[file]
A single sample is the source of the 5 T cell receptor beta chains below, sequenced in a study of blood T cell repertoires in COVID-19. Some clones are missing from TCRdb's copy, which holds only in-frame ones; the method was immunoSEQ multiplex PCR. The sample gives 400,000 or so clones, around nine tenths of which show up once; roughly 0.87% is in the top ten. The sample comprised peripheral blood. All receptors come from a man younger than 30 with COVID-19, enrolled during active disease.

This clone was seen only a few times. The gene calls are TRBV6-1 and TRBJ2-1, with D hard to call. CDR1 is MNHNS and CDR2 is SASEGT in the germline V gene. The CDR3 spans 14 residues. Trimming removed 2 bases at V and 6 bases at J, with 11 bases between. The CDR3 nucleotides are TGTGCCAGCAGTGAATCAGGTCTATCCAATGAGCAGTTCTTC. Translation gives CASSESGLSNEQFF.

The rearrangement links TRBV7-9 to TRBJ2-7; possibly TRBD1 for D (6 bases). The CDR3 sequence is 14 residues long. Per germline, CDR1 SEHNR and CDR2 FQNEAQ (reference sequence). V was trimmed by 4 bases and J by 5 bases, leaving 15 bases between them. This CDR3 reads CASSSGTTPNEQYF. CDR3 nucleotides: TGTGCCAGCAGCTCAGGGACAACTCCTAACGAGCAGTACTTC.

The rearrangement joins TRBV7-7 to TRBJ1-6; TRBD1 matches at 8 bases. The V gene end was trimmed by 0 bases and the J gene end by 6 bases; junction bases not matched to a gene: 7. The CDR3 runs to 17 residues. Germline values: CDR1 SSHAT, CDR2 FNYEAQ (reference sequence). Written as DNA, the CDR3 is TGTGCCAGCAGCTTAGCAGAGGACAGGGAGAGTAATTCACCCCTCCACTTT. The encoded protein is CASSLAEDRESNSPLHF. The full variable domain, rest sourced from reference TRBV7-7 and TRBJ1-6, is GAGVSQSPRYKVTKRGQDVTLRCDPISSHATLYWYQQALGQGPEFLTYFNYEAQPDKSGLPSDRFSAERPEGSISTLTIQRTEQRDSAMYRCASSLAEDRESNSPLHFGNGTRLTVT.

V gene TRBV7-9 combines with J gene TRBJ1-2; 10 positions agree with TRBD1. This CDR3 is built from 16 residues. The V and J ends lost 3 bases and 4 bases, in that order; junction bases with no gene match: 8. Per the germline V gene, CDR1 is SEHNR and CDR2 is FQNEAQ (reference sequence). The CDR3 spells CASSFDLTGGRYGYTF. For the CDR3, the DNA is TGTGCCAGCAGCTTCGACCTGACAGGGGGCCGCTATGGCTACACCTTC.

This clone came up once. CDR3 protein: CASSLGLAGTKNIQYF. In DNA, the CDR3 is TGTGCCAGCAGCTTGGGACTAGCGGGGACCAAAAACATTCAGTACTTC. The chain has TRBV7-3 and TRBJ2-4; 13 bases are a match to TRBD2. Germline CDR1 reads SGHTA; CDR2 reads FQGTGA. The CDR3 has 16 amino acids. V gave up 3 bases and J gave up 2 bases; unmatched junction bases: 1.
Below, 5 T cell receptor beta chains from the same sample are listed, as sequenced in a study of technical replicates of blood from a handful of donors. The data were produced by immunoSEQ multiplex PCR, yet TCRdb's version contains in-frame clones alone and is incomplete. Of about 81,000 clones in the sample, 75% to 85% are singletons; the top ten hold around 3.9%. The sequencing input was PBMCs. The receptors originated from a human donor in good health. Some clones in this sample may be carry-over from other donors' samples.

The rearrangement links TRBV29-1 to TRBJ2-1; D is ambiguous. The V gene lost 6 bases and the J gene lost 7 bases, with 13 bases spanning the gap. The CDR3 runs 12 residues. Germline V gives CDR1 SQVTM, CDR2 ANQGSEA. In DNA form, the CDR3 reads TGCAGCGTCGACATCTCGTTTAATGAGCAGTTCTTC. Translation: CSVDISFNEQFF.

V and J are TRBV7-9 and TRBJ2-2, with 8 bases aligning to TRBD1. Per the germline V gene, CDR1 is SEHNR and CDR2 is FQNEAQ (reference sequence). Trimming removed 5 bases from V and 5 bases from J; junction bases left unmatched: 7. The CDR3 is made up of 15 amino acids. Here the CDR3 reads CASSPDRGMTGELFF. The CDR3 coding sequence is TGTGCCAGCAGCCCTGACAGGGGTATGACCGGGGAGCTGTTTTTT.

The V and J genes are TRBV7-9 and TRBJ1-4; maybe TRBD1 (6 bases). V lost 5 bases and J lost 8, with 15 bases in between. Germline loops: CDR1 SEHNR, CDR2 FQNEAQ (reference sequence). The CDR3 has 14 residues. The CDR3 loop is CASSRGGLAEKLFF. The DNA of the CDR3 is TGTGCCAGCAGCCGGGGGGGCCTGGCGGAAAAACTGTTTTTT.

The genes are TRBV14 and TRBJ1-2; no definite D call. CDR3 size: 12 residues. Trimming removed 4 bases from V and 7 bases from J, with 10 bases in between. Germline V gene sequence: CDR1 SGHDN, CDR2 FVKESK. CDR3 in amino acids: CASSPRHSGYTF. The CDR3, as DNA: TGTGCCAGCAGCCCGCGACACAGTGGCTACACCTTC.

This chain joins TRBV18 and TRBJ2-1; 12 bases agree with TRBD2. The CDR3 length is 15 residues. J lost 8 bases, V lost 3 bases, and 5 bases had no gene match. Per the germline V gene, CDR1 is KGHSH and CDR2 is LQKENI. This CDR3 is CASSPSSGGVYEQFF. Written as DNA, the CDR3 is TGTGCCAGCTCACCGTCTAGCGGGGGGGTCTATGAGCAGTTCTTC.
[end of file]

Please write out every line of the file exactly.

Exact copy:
A single sample is the source of the 5 T cell receptor beta chains below, sequenced in a study of blood T cell repertoires in COVID-19. Some clones are missing from TCRdb's copy, which holds only in-frame ones; the method was immunoSEQ multiplex PCR. The sample gives 400,000 or so clones, around nine tenths of which show up once; roughly 0.87% is in the top ten. The sample comprised peripheral blood. All receptors come from a man younger than 30 with COVID-19, enrolled during active disease.

This clone was seen only a few times. The gene calls are TRBV6-1 and TRBJ2-1, with D hard to call. CDR1 is MNHNS and CDR2 is SASEGT in the germline V gene. The CDR3 spans 14 residues. Trimming removed 2 bases at V and 6 bases at J, with 11 bases between. The CDR3 nucleotides are TGTGCCAGCAGTGAATCAGGTCTATCCAATGAGCAGTTCTTC. Translation gives CASSESGLSNEQFF.

The rearrangement links TRBV7-9 to TRBJ2-7; possibly TRBD1 for D (6 bases). The CDR3 sequence is 14 residues long. Per germline, CDR1 SEHNR and CDR2 FQNEAQ (reference sequence). V was trimmed by 4 bases and J by 5 bases, leaving 15 bases between them. This CDR3 reads CASSSGTTPNEQYF. CDR3 nucleotides: TGTGCCAGCAGCTCAGGGACAACTCCTAACGAGCAGTACTTC.

The rearrangement joins TRBV7-7 to TRBJ1-6; TRBD1 matches at 8 bases. The V gene end was trimmed by 0 bases and the J gene end by 6 bases; junction bases not matched to a gene: 7. The CDR3 runs to 17 residues. Germline values: CDR1 SSHAT, CDR2 FNYEAQ (reference sequence). Written as DNA, the CDR3 is TGTGCCAGCAGCTTAGCAGAGGACAGGGAGAGTAATTCACCCCTCCACTTT. The encoded protein is CASSLAEDRESNSPLHF. The full variable domain, rest sourced from reference TRBV7-7 and TRBJ1-6, is GAGVSQSPRYKVTKRGQDVTLRCDPISSHATLYWYQQALGQGPEFLTYFNYEAQPDKSGLPSDRFSAERPEGSISTLTIQRTEQRDSAMYRCASSLAEDRESNSPLHFGNGTRLTVT.

V gene TRBV7-9 combines with J gene TRBJ1-2; 10 positions agree with TRBD1. This CDR3 is built from 16 residues. The V and J ends lost 3 bases and 4 bases, in that order; junction bases with no gene match: 8. Per the germline V gene, CDR1 is SEHNR and CDR2 is FQNEAQ (reference sequence). The CDR3 spells CASSFDLTGGRYGYTF. For the CDR3, the DNA is TGTGCCAGCAGCTTCGACCTGACAGGGGGCCGCTATGGCTACACCTTC.

This clone came up once. CDR3 protein: CASSLGLAGTKNIQYF. In DNA, the CDR3 is TGTGCCAGCAGCTTGGGACTAGCGGGGACCAAAAACATTCAGTACTTC. The chain has TRBV7-3 and TRBJ2-4; 13 bases are a match to TRBD2. Germline CDR1 reads SGHTA; CDR2 reads FQGTGA. The CDR3 has 16 amino acids. V gave up 3 bases and J gave up 2 bases; unmatched junction bases: 1.
Below, 5 T cell receptor beta chains from the same sample are listed, as sequenced in a study of technical replicates of blood from a handful of donors. The data were produced by immunoSEQ multiplex PCR, yet TCRdb's version contains in-frame clones alone and is incomplete. Of about 81,000 clones in the sample, 75% to 85% are singletons; the top ten hold around 3.9%. The sequencing input was PBMCs. The receptors originated from a human donor in good health. Some clones in this sample may be carry-over from other donors' samples.

The rearrangement links TRBV29-1 to TRBJ2-1; D is ambiguous. The V gene lost 6 bases and the J gene lost 7 bases, with 13 bases spanning the gap. The CDR3 runs 12 residues. Germline V gives CDR1 SQVTM, CDR2 ANQGSEA. In DNA form, the CDR3 reads TGCAGCGTCGACATCTCGTTTAATGAGCAGTTCTTC. Translation: CSVDISFNEQFF.

V and J are TRBV7-9 and TRBJ2-2, with 8 bases aligning to TRBD1. Per the germline V gene, CDR1 is SEHNR and CDR2 is FQNEAQ (reference sequence). Trimming removed 5 bases from V and 5 bases from J; junction bases left unmatched: 7. The CDR3 is made up of 15 amino acids. Here the CDR3 reads CASSPDRGMTGELFF. The CDR3 coding sequence is TGTGCCAGCAGCCCTGACAGGGGTATGACCGGGGAGCTGTTTTTT.

The V and J genes are TRBV7-9 and TRBJ1-4; maybe TRBD1 (6 bases). V lost 5 bases and J lost 8, with 15 bases in between. Germline loops: CDR1 SEHNR, CDR2 FQNEAQ (reference sequence). The CDR3 has 14 residues. The CDR3 loop is CASSRGGLAEKLFF. The DNA of the CDR3 is TGTGCCAGCAGCCGGGGGGGCCTGGCGGAAAAACTGTTTTTT.

The genes are TRBV14 and TRBJ1-2; no definite D call. CDR3 size: 12 residues. Trimming removed 4 bases from V and 7 bases from J, with 10 bases in between. Germline V gene sequence: CDR1 SGHDN, CDR2 FVKESK. CDR3 in amino acids: CASSPRHSGYTF. The CDR3, as DNA: TGTGCCAGCAGCCCGCGACACAGTGGCTACACCTTC.

This chain joins TRBV18 and TRBJ2-1; 12 bases agree with TRBD2. The CDR3 length is 15 residues. J lost 8 bases, V lost 3 bases, and 5 bases had no gene match. Per the germline V gene, CDR1 is KGHSH and CDR2 is LQKENI. This CDR3 is CASSPSSGGVYEQFF. Written as DNA, the CDR3 is TGTGCCAGCTCACCGTCTAGCGGGGGGGTCTATGAGCAGTTCTTC.